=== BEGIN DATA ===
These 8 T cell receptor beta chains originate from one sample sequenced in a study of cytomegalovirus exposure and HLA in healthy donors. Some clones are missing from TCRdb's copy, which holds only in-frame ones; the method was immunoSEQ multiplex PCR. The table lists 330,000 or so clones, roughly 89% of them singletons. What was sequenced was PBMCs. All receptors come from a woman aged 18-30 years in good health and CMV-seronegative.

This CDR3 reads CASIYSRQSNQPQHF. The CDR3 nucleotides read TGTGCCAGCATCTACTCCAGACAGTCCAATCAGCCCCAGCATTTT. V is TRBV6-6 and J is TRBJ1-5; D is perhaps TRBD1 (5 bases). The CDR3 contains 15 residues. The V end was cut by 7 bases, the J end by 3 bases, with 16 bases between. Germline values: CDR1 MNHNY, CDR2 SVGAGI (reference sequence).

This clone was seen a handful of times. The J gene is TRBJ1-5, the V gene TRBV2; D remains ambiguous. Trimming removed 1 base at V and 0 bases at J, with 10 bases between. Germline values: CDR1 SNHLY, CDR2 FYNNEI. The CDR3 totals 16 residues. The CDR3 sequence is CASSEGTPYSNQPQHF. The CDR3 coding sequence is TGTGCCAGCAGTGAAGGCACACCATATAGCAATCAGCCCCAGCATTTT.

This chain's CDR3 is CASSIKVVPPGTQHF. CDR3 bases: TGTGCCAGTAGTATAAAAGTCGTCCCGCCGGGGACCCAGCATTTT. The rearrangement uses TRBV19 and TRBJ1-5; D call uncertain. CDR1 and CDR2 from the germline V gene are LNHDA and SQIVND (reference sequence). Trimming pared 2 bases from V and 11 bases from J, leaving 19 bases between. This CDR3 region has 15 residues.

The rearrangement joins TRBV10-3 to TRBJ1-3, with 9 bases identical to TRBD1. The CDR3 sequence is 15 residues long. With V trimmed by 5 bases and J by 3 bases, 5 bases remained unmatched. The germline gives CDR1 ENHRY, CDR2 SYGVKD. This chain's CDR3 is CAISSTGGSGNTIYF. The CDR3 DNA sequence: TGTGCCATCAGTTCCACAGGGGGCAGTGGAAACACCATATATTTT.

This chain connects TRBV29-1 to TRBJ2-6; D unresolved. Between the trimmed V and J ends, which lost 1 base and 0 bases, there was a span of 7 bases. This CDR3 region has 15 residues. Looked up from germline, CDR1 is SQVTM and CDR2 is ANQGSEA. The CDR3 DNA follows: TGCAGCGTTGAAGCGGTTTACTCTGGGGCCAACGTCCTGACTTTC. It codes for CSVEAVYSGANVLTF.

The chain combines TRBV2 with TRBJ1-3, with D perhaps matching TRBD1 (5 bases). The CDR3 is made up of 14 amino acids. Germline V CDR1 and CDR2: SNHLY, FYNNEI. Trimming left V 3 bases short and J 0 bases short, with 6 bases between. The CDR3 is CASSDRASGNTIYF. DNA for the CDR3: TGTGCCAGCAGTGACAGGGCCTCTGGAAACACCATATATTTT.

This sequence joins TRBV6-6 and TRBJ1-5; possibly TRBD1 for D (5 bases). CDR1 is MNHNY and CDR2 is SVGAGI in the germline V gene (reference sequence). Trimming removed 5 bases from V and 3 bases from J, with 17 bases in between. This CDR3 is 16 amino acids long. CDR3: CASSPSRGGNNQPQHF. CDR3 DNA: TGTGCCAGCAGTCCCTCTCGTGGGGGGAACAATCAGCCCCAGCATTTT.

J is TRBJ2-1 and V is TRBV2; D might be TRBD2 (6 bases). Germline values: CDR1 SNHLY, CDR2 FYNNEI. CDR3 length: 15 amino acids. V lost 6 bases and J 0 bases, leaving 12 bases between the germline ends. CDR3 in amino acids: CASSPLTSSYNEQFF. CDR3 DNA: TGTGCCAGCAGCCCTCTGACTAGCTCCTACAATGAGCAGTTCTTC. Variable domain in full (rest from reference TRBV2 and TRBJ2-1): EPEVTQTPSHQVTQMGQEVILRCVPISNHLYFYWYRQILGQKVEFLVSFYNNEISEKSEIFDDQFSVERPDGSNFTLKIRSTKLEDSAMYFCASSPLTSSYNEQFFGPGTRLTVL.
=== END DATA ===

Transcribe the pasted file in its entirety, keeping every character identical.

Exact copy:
These 8 T cell receptor beta chains originate from one sample sequenced in a study of cytomegalovirus exposure and HLA in healthy donors. Some clones are missing from TCRdb's copy, which holds only in-frame ones; the method was immunoSEQ multiplex PCR. The table lists 330,000 or so clones, roughly 89% of them singletons. What was sequenced was PBMCs. All receptors come from a woman aged 18-30 years in good health and CMV-seronegative.

This CDR3 reads CASIYSRQSNQPQHF. The CDR3 nucleotides read TGTGCCAGCATCTACTCCAGACAGTCCAATCAGCCCCAGCATTTT. V is TRBV6-6 and J is TRBJ1-5; D is perhaps TRBD1 (5 bases). The CDR3 contains 15 residues. The V end was cut by 7 bases, the J end by 3 bases, with 16 bases between. Germline values: CDR1 MNHNY, CDR2 SVGAGI (reference sequence).

This clone was seen a handful of times. The J gene is TRBJ1-5, the V gene TRBV2; D remains ambiguous. Trimming removed 1 base at V and 0 bases at J, with 10 bases between. Germline values: CDR1 SNHLY, CDR2 FYNNEI. The CDR3 totals 16 residues. The CDR3 sequence is CASSEGTPYSNQPQHF. The CDR3 coding sequence is TGTGCCAGCAGTGAAGGCACACCATATAGCAATCAGCCCCAGCATTTT.

This chain's CDR3 is CASSIKVVPPGTQHF. CDR3 bases: TGTGCCAGTAGTATAAAAGTCGTCCCGCCGGGGACCCAGCATTTT. The rearrangement uses TRBV19 and TRBJ1-5; D call uncertain. CDR1 and CDR2 from the germline V gene are LNHDA and SQIVND (reference sequence). Trimming pared 2 bases from V and 11 bases from J, leaving 19 bases between. This CDR3 region has 15 residues.

The rearrangement joins TRBV10-3 to TRBJ1-3, with 9 bases identical to TRBD1. The CDR3 sequence is 15 residues long. With V trimmed by 5 bases and J by 3 bases, 5 bases remained unmatched. The germline gives CDR1 ENHRY, CDR2 SYGVKD. This chain's CDR3 is CAISSTGGSGNTIYF. The CDR3 DNA sequence: TGTGCCATCAGTTCCACAGGGGGCAGTGGAAACACCATATATTTT.

This chain connects TRBV29-1 to TRBJ2-6; D unresolved. Between the trimmed V and J ends, which lost 1 base and 0 bases, there was a span of 7 bases. This CDR3 region has 15 residues. Looked up from germline, CDR1 is SQVTM and CDR2 is ANQGSEA. The CDR3 DNA follows: TGCAGCGTTGAAGCGGTTTACTCTGGGGCCAACGTCCTGACTTTC. It codes for CSVEAVYSGANVLTF.

The chain combines TRBV2 with TRBJ1-3, with D perhaps matching TRBD1 (5 bases). The CDR3 is made up of 14 amino acids. Germline V CDR1 and CDR2: SNHLY, FYNNEI. Trimming left V 3 bases short and J 0 bases short, with 6 bases between. The CDR3 is CASSDRASGNTIYF. DNA for the CDR3: TGTGCCAGCAGTGACAGGGCCTCTGGAAACACCATATATTTT.

This sequence joins TRBV6-6 and TRBJ1-5; possibly TRBD1 for D (5 bases). CDR1 is MNHNY and CDR2 is SVGAGI in the germline V gene (reference sequence). Trimming removed 5 bases from V and 3 bases from J, with 17 bases in between. This CDR3 is 16 amino acids long. CDR3: CASSPSRGGNNQPQHF. CDR3 DNA: TGTGCCAGCAGTCCCTCTCGTGGGGGGAACAATCAGCCCCAGCATTTT.

J is TRBJ2-1 and V is TRBV2; D might be TRBD2 (6 bases). Germline values: CDR1 SNHLY, CDR2 FYNNEI. CDR3 length: 15 amino acids. V lost 6 bases and J 0 bases, leaving 12 bases between the germline ends. CDR3 in amino acids: CASSPLTSSYNEQFF. CDR3 DNA: TGTGCCAGCAGCCCTCTGACTAGCTCCTACAATGAGCAGTTCTTC. Variable domain in full (rest from reference TRBV2 and TRBJ2-1): EPEVTQTPSHQVTQMGQEVILRCVPISNHLYFYWYRQILGQKVEFLVSFYNNEISEKSEIFDDQFSVERPDGSNFTLKIRSTKLEDSAMYFCASSPLTSSYNEQFFGPGTRLTVL.